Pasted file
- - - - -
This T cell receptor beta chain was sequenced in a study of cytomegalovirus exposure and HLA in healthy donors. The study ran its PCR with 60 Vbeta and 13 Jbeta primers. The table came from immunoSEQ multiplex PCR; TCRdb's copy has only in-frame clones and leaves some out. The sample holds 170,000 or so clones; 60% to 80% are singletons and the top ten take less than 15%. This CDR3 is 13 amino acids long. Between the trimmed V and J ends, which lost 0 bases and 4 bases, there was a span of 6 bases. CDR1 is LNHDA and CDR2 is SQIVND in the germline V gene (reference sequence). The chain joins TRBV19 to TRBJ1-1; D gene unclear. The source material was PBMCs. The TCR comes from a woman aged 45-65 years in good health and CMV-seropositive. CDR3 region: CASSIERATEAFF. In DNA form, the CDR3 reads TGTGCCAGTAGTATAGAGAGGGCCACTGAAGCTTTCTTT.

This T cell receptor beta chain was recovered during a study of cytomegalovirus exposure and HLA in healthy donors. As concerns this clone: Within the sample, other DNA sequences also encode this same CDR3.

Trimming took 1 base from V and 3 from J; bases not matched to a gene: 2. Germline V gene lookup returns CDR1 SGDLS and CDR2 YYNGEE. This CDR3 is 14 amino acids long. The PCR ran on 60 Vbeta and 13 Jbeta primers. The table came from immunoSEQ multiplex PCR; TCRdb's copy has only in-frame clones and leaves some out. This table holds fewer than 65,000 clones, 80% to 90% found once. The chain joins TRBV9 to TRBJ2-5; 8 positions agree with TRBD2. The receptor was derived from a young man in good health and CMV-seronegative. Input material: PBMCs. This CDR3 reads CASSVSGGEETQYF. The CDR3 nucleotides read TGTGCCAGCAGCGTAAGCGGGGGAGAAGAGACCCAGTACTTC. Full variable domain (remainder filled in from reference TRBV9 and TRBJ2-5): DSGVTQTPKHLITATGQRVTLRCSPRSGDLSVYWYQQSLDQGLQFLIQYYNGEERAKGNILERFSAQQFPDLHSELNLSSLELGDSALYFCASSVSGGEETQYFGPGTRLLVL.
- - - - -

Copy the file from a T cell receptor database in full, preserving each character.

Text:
This T cell receptor beta chain was sequenced in a study of cytomegalovirus exposure and HLA in healthy donors. The study ran its PCR with 60 Vbeta and 13 Jbeta primers. The table came from immunoSEQ multiplex PCR; TCRdb's copy has only in-frame clones and leaves some out. The sample holds 170,000 or so clones; 60% to 80% are singletons and the top ten take less than 15%. This CDR3 is 13 amino acids long. Between the trimmed V and J ends, which lost 0 bases and 4 bases, there was a span of 6 bases. CDR1 is LNHDA and CDR2 is SQIVND in the germline V gene (reference sequence). The chain joins TRBV19 to TRBJ1-1; D gene unclear. The source material was PBMCs. The TCR comes from a woman aged 45-65 years in good health and CMV-seropositive. CDR3 region: CASSIERATEAFF. In DNA form, the CDR3 reads TGTGCCAGTAGTATAGAGAGGGCCACTGAAGCTTTCTTT.

This T cell receptor beta chain was recovered during a study of cytomegalovirus exposure and HLA in healthy donors. As concerns this clone: Within the sample, other DNA sequences also encode this same CDR3.

Trimming took 1 base from V and 3 from J; bases not matched to a gene: 2. Germline V gene lookup returns CDR1 SGDLS and CDR2 YYNGEE. This CDR3 is 14 amino acids long. The PCR ran on 60 Vbeta and 13 Jbeta primers. The table came from immunoSEQ multiplex PCR; TCRdb's copy has only in-frame clones and leaves some out. This table holds fewer than 65,000 clones, 80% to 90% found once. The chain joins TRBV9 to TRBJ2-5; 8 positions agree with TRBD2. The receptor was derived from a young man in good health and CMV-seronegative. Input material: PBMCs. This CDR3 reads CASSVSGGEETQYF. The CDR3 nucleotides read TGTGCCAGCAGCGTAAGCGGGGGAGAAGAGACCCAGTACTTC. Full variable domain (remainder filled in from reference TRBV9 and TRBJ2-5): DSGVTQTPKHLITATGQRVTLRCSPRSGDLSVYWYQQSLDQGLQFLIQYYNGEERAKGNILERFSAQQFPDLHSELNLSSLELGDSALYFCASSVSGGEETQYFGPGTRLLVL.